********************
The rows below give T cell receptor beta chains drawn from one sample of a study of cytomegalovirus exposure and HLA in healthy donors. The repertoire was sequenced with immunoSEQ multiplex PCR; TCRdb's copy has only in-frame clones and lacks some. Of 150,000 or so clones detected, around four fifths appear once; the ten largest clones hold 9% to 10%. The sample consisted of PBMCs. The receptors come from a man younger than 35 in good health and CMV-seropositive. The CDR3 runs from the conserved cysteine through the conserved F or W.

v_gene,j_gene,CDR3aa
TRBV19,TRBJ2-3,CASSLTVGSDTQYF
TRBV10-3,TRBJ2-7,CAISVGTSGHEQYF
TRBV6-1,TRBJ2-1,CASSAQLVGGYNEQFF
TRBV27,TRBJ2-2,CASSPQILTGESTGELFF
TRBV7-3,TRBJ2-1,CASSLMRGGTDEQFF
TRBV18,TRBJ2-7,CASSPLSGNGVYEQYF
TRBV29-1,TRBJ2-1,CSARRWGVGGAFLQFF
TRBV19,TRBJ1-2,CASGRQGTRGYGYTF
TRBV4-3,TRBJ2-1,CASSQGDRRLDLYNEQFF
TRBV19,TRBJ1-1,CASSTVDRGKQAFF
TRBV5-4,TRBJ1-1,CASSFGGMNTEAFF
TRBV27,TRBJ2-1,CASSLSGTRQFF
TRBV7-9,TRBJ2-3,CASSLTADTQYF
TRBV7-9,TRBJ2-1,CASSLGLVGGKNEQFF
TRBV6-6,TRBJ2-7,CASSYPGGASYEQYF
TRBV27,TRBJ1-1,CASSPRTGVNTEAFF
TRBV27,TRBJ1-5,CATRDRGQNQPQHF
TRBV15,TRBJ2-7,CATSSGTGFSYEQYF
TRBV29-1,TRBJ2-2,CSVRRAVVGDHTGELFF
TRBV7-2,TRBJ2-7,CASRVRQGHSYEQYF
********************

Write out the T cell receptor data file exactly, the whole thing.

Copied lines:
The rows below give T cell receptor beta chains drawn from one sample of a study of cytomegalovirus exposure and HLA in healthy donors. The repertoire was sequenced with immunoSEQ multiplex PCR; TCRdb's copy has only in-frame clones and lacks some. Of 150,000 or so clones detected, around four fifths appear once; the ten largest clones hold 9% to 10%. The sample consisted of PBMCs. The receptors come from a man younger than 35 in good health and CMV-seropositive. The CDR3 runs from the conserved cysteine through the conserved F or W.

v_gene,j_gene,CDR3aa
TRBV19,TRBJ2-3,CASSLTVGSDTQYF
TRBV10-3,TRBJ2-7,CAISVGTSGHEQYF
TRBV6-1,TRBJ2-1,CASSAQLVGGYNEQFF
TRBV27,TRBJ2-2,CASSPQILTGESTGELFF
TRBV7-3,TRBJ2-1,CASSLMRGGTDEQFF
TRBV18,TRBJ2-7,CASSPLSGNGVYEQYF
TRBV29-1,TRBJ2-1,CSARRWGVGGAFLQFF
TRBV19,TRBJ1-2,CASGRQGTRGYGYTF
TRBV4-3,TRBJ2-1,CASSQGDRRLDLYNEQFF
TRBV19,TRBJ1-1,CASSTVDRGKQAFF
TRBV5-4,TRBJ1-1,CASSFGGMNTEAFF
TRBV27,TRBJ2-1,CASSLSGTRQFF
TRBV7-9,TRBJ2-3,CASSLTADTQYF
TRBV7-9,TRBJ2-1,CASSLGLVGGKNEQFF
TRBV6-6,TRBJ2-7,CASSYPGGASYEQYF
TRBV27,TRBJ1-1,CASSPRTGVNTEAFF
TRBV27,TRBJ1-5,CATRDRGQNQPQHF
TRBV15,TRBJ2-7,CATSSGTGFSYEQYF
TRBV29-1,TRBJ2-2,CSVRRAVVGDHTGELFF
TRBV7-2,TRBJ2-7,CASRVRQGHSYEQYF